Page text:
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Trump urges Supreme Court justice appointment 'without delay'

After death of Ruth Bader Ginsburg, Senate Republicans have said they will not wait for election to vote on Trump pick.

US President Donald Trump has urged the Republican-controlled Senate to act “without delay” on vetting a Supreme Court justice nominee following the death of Justice Ruth Bader Ginsburg.

In a tweet on Saturday, Trump responded to statements from Republican Senate Majority Leader Mitch McConnell, who said shortly after Ginsburg’s death on Friday evening that the chamber would move forward with approving the president’s as-yet-unannounced nominee.

“We were put in this position of power and importance to make decisions for the people who so proudly elected us,” Trump tweeted, “the most important of which has long been considered to be the selection of United States Supreme Court Justices.

“We have this obligation, without delay!”

The appointment is set to give conservatives a three-to-six majority in the highest court in the US and brings forward the prospect of sweeping changes on abortion rights, the Affordable Care Act, voting rights, and other issues of American life.

.@GOP We were put in this position of power and importance to make decisions for the people who so proudly elected us, the most important of which has long been considered to be the selection of United States Supreme Court Justices. We have this obligation, without delay!

The president’s statement contradicts the projections of some analysts, who said Trump could delay the appointment of a new Supreme Court justice to shore up support among his conservative base going into the election on November 3.

A barrage of high-ranking Democratic officials, including Democratic presidential candidate Joe Biden, have called for the appointment to come after the election to let voters decide at the ballot box who will make the consequential decision.

With the remaining justices relatively young, the appointment could shape the court’s ideological position for years, if not decades, and it has already set off a fierce political fight in Washington, DC.

“Voters should pick the president and the president should pick the justice to consider,” Biden said on Friday.

The American people should have a voice in the selection of their next Supreme Court Justice. Therefore, this vacancy should not be filled until we have a new president.

Democrats accused Republicans of hypocrisy after they in 2016 refused to call hearings for the appointment of Merrick Garland, then-President Barrack Obama’s pick to fill a vacancy on the Supreme Court following the death of Justice Antonin Scalia.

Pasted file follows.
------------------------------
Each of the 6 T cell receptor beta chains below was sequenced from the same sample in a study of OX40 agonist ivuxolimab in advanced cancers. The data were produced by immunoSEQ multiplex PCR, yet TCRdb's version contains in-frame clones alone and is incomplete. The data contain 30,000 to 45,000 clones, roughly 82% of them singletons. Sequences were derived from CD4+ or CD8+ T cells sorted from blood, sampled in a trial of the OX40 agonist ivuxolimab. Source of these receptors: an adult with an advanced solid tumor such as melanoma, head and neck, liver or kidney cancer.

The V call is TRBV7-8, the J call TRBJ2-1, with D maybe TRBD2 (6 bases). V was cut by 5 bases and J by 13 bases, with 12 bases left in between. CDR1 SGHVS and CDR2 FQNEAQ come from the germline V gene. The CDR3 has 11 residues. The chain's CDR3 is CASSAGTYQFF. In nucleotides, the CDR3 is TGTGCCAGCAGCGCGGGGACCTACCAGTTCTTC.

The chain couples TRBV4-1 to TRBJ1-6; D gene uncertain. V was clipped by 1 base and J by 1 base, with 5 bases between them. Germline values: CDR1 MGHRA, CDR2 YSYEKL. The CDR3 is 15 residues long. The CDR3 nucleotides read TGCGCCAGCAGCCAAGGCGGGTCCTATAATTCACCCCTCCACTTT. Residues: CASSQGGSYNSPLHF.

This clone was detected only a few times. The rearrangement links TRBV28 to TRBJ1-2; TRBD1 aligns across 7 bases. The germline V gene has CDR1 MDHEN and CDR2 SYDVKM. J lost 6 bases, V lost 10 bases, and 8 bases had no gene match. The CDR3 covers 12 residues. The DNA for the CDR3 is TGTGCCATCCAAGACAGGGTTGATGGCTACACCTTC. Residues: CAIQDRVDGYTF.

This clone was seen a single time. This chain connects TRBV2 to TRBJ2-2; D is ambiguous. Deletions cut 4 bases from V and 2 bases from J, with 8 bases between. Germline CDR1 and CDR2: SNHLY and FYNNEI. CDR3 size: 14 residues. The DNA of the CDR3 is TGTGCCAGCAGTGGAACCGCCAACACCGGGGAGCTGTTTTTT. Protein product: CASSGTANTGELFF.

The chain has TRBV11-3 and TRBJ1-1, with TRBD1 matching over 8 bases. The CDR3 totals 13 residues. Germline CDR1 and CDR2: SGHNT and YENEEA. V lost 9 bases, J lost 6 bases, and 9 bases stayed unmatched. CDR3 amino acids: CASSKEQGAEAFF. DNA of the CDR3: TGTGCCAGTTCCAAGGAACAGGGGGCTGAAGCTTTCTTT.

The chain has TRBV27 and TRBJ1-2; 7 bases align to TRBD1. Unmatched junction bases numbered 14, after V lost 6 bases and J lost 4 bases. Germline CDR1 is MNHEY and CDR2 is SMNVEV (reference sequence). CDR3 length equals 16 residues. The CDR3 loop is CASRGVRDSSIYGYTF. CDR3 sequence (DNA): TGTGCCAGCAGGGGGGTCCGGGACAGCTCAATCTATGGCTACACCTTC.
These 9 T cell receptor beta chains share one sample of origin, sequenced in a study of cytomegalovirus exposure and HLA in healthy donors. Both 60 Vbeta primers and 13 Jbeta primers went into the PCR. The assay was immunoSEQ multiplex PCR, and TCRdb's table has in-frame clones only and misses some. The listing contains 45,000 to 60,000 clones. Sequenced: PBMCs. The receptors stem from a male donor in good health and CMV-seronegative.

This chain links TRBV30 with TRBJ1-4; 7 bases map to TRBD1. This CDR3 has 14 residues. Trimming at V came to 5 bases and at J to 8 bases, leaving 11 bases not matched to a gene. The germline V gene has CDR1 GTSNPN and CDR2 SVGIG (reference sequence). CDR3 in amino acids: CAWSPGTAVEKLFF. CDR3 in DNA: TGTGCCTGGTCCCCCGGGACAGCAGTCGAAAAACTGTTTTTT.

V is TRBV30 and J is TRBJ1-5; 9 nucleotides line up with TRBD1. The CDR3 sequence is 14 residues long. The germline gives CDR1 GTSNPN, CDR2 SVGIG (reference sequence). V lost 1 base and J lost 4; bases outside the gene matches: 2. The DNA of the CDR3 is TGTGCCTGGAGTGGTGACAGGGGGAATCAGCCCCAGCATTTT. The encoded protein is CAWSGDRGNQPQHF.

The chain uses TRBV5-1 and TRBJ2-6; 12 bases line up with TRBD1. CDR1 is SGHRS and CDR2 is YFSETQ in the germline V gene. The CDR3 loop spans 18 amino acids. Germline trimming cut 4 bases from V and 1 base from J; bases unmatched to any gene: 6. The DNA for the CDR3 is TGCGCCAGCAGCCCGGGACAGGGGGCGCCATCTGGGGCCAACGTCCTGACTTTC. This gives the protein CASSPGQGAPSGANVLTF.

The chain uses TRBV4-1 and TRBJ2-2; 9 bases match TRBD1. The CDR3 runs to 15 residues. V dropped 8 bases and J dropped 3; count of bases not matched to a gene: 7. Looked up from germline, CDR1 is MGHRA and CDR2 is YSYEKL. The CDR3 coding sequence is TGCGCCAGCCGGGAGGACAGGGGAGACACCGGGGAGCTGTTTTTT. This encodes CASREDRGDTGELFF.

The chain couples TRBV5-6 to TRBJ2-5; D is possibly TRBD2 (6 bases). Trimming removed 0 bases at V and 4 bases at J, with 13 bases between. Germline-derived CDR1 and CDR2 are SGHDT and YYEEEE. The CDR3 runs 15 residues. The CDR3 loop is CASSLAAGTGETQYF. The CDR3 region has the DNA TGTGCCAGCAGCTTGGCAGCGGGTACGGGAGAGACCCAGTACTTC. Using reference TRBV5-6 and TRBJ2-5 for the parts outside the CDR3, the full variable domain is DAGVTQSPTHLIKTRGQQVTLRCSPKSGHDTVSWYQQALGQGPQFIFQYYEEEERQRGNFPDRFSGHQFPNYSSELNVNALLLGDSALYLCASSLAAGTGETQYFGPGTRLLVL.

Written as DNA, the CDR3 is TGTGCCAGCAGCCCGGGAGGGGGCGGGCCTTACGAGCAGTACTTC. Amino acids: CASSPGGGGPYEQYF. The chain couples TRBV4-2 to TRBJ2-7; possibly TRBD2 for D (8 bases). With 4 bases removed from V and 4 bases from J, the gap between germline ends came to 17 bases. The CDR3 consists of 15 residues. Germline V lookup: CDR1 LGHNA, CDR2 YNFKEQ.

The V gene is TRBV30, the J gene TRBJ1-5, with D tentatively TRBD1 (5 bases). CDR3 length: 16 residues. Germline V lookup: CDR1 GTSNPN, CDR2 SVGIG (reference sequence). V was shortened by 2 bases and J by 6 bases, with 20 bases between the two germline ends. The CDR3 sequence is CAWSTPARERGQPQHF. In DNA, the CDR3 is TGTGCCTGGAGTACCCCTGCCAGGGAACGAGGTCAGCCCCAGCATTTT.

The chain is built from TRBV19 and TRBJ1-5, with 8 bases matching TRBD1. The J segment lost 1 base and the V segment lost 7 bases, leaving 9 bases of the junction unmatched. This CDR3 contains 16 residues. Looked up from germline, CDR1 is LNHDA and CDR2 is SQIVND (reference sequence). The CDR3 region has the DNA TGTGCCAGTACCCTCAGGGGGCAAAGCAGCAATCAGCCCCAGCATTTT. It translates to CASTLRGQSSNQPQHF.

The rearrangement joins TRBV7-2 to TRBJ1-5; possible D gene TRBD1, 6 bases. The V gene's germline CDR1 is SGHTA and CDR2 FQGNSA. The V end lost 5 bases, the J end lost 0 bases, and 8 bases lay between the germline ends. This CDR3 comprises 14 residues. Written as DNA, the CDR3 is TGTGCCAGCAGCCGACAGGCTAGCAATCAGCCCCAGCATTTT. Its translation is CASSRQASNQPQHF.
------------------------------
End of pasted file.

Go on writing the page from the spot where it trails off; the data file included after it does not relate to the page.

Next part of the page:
That nomination came 237 days before that year’s election, while as of Saturday, the 2020 election is just 45 days away.

“The American people should have a voice in the selection of their next Supreme Court Justice. Therefore, this vacancy should not be filled until we have a new president,” Democratic Senate Minority Leader Chuck Schumer tweeted, echoing, word-for-word, a statement McConnell made in 2016.

McConnell, for his part, has said his 2016 argument does not apply to the current situation because four years ago, the Senate was controlled by an opposing party to the president.

That justification was not central to Republicans’ justification for blocking Garland’s appointment at the time.

The Senate and the nation mourn the passing of Justice Ruth Bader Ginsburg and the conclusion of her extraordinary American life.

My full statement: pic.twitter.com/NOwYLhDxIk

It remains unclear if the Republican brass will be able to appoint a new justice before the election, however.

Historically, the process of vetting and holding hearings on a Supreme Court nominee takes months.

Republicans have a slim majority of 53 seats in the 100-member chamber, and several incumbents face challenges in their home states. Approving a new justice amid controversy could potentially damage their prospects of re-election.

At least four Republicans would need to vote against a nominee to block the appointment, and several had made statements before Ginsburg’s death saying they would not, or be hesitant to, appoint anyone so close to the election.

Potential appointees

To date, Trump has released over 40 names of possible Supreme Court nominees, most recently adding 20 potential picks to the original list released during his 2016 candidacy.

The list includes Senators Tom Cotton, Ted Cruz, and Josh Hawley, as well as several rising stars in the Republican Party, notably Kentucky Attorney General Daniel Cameron.

Reuters news agency, citing an unnamed source, reported on Saturday that two women are included on Trump’s short list: Amy Coney Barrett, a federal appeals court judge and former clerk for Justice Scalia, and Barbara Lagoa, a Cuban-American federal appeals court judge and former Florida Supreme Court Justice.

Amul Thapar, a US District Court judge in the Eastern District of Kentucky, and Allison Jones Rushing, a federal appeals court judge and former clerk for Supreme Court Justice Clarence Thomas, are also at the top of the list of potential nominees, ABC News reported.

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